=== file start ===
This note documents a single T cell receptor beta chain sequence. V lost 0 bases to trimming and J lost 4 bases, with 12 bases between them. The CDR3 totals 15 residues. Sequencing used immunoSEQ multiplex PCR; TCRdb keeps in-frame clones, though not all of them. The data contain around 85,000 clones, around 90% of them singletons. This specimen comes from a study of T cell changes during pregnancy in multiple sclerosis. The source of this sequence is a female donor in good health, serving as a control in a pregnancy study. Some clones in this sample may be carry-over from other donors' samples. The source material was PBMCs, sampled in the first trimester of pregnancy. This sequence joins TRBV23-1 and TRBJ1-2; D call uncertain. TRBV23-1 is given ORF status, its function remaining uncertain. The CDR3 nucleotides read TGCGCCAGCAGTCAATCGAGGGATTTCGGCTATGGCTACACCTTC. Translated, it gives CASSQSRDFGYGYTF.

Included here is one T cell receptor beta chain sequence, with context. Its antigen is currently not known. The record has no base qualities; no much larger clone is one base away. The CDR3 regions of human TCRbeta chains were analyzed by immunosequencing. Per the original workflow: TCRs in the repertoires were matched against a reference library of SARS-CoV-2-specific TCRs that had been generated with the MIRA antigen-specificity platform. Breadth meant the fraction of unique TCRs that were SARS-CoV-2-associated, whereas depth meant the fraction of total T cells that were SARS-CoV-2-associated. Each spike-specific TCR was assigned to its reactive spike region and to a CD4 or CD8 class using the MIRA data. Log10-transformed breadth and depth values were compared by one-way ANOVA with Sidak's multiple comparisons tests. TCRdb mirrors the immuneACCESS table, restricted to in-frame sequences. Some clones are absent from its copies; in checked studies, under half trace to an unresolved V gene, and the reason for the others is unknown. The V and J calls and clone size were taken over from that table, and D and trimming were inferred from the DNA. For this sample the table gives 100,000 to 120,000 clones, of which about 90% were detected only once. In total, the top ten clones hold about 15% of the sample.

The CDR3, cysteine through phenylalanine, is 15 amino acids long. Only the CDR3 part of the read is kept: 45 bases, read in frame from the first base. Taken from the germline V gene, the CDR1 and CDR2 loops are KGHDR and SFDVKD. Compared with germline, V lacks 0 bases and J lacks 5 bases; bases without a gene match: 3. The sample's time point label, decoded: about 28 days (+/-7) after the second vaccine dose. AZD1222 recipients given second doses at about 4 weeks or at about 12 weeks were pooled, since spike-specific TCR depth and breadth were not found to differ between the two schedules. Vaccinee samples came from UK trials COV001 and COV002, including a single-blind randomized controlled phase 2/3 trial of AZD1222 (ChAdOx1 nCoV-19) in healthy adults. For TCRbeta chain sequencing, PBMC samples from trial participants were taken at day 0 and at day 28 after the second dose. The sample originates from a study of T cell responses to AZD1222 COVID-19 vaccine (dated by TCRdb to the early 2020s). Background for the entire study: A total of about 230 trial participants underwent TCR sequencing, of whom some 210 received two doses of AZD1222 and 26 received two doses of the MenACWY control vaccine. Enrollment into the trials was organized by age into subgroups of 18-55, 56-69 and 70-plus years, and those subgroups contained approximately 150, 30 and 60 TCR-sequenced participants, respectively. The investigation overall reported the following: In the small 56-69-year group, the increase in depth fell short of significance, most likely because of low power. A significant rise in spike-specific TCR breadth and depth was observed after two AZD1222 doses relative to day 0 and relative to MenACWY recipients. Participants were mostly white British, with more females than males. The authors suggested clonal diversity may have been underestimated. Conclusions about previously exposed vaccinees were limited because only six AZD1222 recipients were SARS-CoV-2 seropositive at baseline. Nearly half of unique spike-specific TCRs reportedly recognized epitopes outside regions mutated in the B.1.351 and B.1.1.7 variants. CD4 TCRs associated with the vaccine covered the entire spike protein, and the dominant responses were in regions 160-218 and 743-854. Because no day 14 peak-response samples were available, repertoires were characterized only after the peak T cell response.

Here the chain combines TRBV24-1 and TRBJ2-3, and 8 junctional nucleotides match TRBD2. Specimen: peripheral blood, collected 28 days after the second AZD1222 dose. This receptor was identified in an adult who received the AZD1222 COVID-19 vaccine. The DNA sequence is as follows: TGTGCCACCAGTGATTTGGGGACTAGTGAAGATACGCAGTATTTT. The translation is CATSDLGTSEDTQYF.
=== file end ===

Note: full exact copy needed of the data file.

This note documents a single T cell receptor beta chain sequence. V lost 0 bases to trimming and J lost 4 bases, with 12 bases between them. The CDR3 totals 15 residues. Sequencing used immunoSEQ multiplex PCR; TCRdb keeps in-frame clones, though not all of them. The data contain around 85,000 clones, around 90% of them singletons. This specimen comes from a study of T cell changes during pregnancy in multiple sclerosis. The source of this sequence is a female donor in good health, serving as a control in a pregnancy study. Some clones in this sample may be carry-over from other donors' samples. The source material was PBMCs, sampled in the first trimester of pregnancy. This sequence joins TRBV23-1 and TRBJ1-2; D call uncertain. TRBV23-1 is given ORF status, its function remaining uncertain. The CDR3 nucleotides read TGCGCCAGCAGTCAATCGAGGGATTTCGGCTATGGCTACACCTTC. Translated, it gives CASSQSRDFGYGYTF.

Included here is one T cell receptor beta chain sequence, with context. Its antigen is currently not known. The record has no base qualities; no much larger clone is one base away. The CDR3 regions of human TCRbeta chains were analyzed by immunosequencing. Per the original workflow: TCRs in the repertoires were matched against a reference library of SARS-CoV-2-specific TCRs that had been generated with the MIRA antigen-specificity platform. Breadth meant the fraction of unique TCRs that were SARS-CoV-2-associated, whereas depth meant the fraction of total T cells that were SARS-CoV-2-associated. Each spike-specific TCR was assigned to its reactive spike region and to a CD4 or CD8 class using the MIRA data. Log10-transformed breadth and depth values were compared by one-way ANOVA with Sidak's multiple comparisons tests. TCRdb mirrors the immuneACCESS table, restricted to in-frame sequences. Some clones are absent from its copies; in checked studies, under half trace to an unresolved V gene, and the reason for the others is unknown. The V and J calls and clone size were taken over from that table, and D and trimming were inferred from the DNA. For this sample the table gives 100,000 to 120,000 clones, of which about 90% were detected only once. In total, the top ten clones hold about 15% of the sample.

The CDR3, cysteine through phenylalanine, is 15 amino acids long. Only the CDR3 part of the read is kept: 45 bases, read in frame from the first base. Taken from the germline V gene, the CDR1 and CDR2 loops are KGHDR and SFDVKD. Compared with germline, V lacks 0 bases and J lacks 5 bases; bases without a gene match: 3. The sample's time point label, decoded: about 28 days (+/-7) after the second vaccine dose. AZD1222 recipients given second doses at about 4 weeks or at about 12 weeks were pooled, since spike-specific TCR depth and breadth were not found to differ between the two schedules. Vaccinee samples came from UK trials COV001 and COV002, including a single-blind randomized controlled phase 2/3 trial of AZD1222 (ChAdOx1 nCoV-19) in healthy adults. For TCRbeta chain sequencing, PBMC samples from trial participants were taken at day 0 and at day 28 after the second dose. The sample originates from a study of T cell responses to AZD1222 COVID-19 vaccine (dated by TCRdb to the early 2020s). Background for the entire study: A total of about 230 trial participants underwent TCR sequencing, of whom some 210 received two doses of AZD1222 and 26 received two doses of the MenACWY control vaccine. Enrollment into the trials was organized by age into subgroups of 18-55, 56-69 and 70-plus years, and those subgroups contained approximately 150, 30 and 60 TCR-sequenced participants, respectively. The investigation overall reported the following: In the small 56-69-year group, the increase in depth fell short of significance, most likely because of low power. A significant rise in spike-specific TCR breadth and depth was observed after two AZD1222 doses relative to day 0 and relative to MenACWY recipients. Participants were mostly white British, with more females than males. The authors suggested clonal diversity may have been underestimated. Conclusions about previously exposed vaccinees were limited because only six AZD1222 recipients were SARS-CoV-2 seropositive at baseline. Nearly half of unique spike-specific TCRs reportedly recognized epitopes outside regions mutated in the B.1.351 and B.1.1.7 variants. CD4 TCRs associated with the vaccine covered the entire spike protein, and the dominant responses were in regions 160-218 and 743-854. Because no day 14 peak-response samples were available, repertoires were characterized only after the peak T cell response.

Here the chain combines TRBV24-1 and TRBJ2-3, and 8 junctional nucleotides match TRBD2. Specimen: peripheral blood, collected 28 days after the second AZD1222 dose. This receptor was identified in an adult who received the AZD1222 COVID-19 vaccine. The DNA sequence is as follows: TGTGCCACCAGTGATTTGGGGACTAGTGAAGATACGCAGTATTTT. The translation is CATSDLGTSEDTQYF.